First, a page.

Most of the stuff happening in December is right in our own visible sky.
Image courtesy NASA/SDO.
>> This week I've been obsessed with this enormous filament the sun produced, captured by NASA's Solar Dynamics Observatory. The ridiculously huge structure spanned a full 700,000 km at one point, and that was just the part scientists could visibly measure. It finally erupted in a flourish on Monday, thankfully not in the direction of Earth. Adding to the big show are two sunspots that appeared earlier this week, one of which is big enough to see without the aid of a telescope.
>> Head out during nighttime for a glimpse of the Geminid meteor shower. Some may be visible now if you're in a dark locale or just lucky, but be sure to catch them as they peak next week on December 13 and 14. Read up on Space.com's take on the Geminid "mystery" -- that is, where exactly are these meteors coming from?
>> But if were forced to pick one night only for skygazing, make it the night of December 21 (actually just after midnight, making it December 22), when the Western Hemisphere will get its last chance to view a total lunar eclipse until April 2014.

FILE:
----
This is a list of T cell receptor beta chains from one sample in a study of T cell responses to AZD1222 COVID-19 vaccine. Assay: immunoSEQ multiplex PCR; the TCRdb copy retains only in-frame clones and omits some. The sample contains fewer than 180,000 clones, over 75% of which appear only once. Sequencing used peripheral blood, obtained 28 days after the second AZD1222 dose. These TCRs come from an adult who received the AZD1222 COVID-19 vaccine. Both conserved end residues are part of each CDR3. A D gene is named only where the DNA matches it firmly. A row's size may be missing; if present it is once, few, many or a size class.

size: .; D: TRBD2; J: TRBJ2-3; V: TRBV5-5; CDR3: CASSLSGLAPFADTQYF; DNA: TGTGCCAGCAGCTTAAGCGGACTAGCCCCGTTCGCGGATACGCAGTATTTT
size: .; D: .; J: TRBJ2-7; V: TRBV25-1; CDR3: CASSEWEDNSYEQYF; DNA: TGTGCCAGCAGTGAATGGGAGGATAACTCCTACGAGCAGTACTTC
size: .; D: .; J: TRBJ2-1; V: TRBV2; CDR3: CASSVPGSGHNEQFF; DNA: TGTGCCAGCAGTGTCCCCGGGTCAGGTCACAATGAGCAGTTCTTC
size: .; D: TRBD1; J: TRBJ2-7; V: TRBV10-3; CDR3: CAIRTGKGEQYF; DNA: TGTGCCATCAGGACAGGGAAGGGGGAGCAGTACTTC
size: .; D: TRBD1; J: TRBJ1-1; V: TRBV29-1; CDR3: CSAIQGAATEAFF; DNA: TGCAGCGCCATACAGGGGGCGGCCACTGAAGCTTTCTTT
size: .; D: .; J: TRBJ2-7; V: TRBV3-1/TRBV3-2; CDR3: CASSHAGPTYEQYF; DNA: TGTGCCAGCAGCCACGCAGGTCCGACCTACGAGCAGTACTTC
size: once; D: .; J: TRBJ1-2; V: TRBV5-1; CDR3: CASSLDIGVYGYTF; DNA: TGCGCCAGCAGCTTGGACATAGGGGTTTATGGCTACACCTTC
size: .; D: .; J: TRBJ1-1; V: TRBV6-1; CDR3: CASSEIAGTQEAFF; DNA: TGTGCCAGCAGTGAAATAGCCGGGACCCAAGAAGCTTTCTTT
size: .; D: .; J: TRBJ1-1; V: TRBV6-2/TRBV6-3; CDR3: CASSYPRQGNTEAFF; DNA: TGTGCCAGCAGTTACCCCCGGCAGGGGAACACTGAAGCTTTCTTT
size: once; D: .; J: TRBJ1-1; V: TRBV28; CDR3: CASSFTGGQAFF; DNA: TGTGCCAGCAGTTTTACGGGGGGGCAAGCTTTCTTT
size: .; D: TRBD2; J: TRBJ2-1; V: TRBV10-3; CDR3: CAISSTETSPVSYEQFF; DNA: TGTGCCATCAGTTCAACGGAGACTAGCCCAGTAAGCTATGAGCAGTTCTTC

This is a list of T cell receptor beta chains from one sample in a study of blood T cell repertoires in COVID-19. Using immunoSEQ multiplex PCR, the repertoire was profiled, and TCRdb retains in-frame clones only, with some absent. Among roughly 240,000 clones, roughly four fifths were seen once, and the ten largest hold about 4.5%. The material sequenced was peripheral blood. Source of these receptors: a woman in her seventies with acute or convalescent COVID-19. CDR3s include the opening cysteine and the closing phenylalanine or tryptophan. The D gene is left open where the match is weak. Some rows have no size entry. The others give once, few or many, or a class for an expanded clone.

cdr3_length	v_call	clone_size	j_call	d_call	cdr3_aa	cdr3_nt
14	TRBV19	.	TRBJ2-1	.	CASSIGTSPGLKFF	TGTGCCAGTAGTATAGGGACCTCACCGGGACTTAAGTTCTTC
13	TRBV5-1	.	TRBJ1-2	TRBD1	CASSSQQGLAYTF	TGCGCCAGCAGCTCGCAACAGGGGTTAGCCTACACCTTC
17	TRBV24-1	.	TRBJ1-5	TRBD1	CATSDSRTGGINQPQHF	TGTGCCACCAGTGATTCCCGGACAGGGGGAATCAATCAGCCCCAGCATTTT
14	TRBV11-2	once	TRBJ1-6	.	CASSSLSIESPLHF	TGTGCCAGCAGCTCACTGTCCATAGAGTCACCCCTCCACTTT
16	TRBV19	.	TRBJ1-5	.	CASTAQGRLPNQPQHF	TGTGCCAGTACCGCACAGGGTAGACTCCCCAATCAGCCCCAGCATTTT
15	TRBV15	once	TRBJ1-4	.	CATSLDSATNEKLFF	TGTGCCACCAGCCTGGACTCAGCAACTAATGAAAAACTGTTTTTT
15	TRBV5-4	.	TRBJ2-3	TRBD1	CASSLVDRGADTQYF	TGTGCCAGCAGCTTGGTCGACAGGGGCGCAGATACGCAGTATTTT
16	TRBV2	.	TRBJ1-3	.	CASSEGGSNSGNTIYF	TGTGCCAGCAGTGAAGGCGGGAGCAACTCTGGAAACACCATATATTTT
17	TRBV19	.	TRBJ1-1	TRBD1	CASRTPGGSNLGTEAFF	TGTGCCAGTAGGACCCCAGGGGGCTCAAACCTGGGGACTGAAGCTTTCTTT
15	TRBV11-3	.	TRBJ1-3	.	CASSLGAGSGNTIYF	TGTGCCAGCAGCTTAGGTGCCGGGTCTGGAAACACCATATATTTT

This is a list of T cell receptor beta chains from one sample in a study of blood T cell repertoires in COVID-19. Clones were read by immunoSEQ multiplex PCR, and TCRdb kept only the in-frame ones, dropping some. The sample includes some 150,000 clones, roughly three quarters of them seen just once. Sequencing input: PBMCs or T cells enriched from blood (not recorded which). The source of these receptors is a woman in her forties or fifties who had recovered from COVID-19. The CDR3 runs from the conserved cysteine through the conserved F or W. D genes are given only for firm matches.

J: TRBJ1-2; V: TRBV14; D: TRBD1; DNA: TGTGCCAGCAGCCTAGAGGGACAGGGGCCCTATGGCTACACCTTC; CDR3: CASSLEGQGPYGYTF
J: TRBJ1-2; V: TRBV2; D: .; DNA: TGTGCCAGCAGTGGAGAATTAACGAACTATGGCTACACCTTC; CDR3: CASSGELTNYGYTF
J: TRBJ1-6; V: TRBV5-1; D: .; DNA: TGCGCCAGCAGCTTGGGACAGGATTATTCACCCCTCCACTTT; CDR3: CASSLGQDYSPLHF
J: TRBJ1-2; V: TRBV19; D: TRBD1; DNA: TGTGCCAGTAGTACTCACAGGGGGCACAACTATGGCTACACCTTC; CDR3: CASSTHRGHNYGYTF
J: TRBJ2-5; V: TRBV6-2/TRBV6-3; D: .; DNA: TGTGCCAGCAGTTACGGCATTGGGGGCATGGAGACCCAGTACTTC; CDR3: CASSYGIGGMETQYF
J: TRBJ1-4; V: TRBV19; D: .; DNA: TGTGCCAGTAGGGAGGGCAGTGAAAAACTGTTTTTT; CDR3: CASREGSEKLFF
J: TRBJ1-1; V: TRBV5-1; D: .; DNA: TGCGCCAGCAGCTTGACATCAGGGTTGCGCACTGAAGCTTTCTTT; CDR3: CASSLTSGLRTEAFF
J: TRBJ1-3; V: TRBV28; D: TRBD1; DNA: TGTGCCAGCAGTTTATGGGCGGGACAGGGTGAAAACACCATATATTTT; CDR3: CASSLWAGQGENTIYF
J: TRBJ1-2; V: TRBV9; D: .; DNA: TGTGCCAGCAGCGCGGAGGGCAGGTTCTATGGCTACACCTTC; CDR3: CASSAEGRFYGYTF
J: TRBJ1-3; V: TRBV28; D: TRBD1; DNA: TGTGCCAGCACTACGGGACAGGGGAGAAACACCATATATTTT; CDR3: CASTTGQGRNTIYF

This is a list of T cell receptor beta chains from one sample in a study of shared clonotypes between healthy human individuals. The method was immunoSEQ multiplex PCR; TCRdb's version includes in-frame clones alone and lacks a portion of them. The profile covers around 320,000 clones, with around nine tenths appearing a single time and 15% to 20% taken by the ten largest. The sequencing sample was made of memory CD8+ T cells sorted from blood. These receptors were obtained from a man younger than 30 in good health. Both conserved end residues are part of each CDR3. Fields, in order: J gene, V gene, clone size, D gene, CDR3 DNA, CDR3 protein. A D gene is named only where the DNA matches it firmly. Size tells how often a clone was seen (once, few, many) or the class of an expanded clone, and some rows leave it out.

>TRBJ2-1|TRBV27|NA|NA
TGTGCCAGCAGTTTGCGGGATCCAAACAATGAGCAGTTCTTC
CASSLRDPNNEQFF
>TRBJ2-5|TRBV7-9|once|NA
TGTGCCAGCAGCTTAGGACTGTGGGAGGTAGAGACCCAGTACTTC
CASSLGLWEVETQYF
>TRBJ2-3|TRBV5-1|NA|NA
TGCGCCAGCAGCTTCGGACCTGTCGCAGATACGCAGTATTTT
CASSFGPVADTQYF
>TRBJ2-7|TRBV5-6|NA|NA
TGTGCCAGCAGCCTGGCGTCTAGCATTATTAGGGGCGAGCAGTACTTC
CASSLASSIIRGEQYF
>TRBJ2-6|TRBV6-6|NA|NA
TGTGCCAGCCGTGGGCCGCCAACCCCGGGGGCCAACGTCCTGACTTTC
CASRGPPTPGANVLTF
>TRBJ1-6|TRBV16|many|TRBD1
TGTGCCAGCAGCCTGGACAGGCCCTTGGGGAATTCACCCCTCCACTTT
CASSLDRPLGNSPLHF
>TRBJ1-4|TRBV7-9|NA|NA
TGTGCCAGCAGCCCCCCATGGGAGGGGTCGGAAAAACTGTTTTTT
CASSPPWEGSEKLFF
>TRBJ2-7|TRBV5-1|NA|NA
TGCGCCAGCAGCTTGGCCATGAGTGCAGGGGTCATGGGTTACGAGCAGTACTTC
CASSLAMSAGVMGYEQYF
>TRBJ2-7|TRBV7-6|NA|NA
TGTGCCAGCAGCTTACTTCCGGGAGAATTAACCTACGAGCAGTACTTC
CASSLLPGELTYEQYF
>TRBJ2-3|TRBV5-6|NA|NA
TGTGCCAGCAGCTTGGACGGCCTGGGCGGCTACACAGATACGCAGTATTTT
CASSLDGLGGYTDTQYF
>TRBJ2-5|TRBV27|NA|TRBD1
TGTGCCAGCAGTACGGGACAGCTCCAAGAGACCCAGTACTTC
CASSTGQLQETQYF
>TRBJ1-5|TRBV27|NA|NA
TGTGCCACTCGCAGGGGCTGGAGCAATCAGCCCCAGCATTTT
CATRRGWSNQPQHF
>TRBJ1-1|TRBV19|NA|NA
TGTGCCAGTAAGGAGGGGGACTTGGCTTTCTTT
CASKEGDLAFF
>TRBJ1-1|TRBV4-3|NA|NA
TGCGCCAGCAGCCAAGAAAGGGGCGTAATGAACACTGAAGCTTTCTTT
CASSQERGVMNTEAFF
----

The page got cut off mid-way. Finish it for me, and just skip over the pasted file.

>> Disappointing news for JAXA when their Akatsuki spacecraft failed to enter Venus' orbit as planned on Monday. Right now, engineers are speculating that the spacecraft may have been damaged in a collision on its way to the planet or it's engine nozzle may be malfunctioning. An investigation team will keep looking; in the meantime, JAXA is planning to try again at the next opportunity -- about six years from now. Somebody get those guys an extra-extra-large pot of coffee.
>> Our favorite Bad Astronomer compiled a video from Cassini's raw image archive, giving us a nice moving view of its recent Hyperion flyby.
>> And finally, Space Gizmo has video on the first science flight for SOFIA -- the Stratospheric Observatory for Infrared Astronomy. The telescope flies on a specially equipped Boeing 747 and will be used to study the formation of solar systems, complex molecules in space, black holes at the center of galaxies, and more. SOFIA is a joint project by NASA and the German Aerospace Center (DLR) and is part of NASA's Origins Program.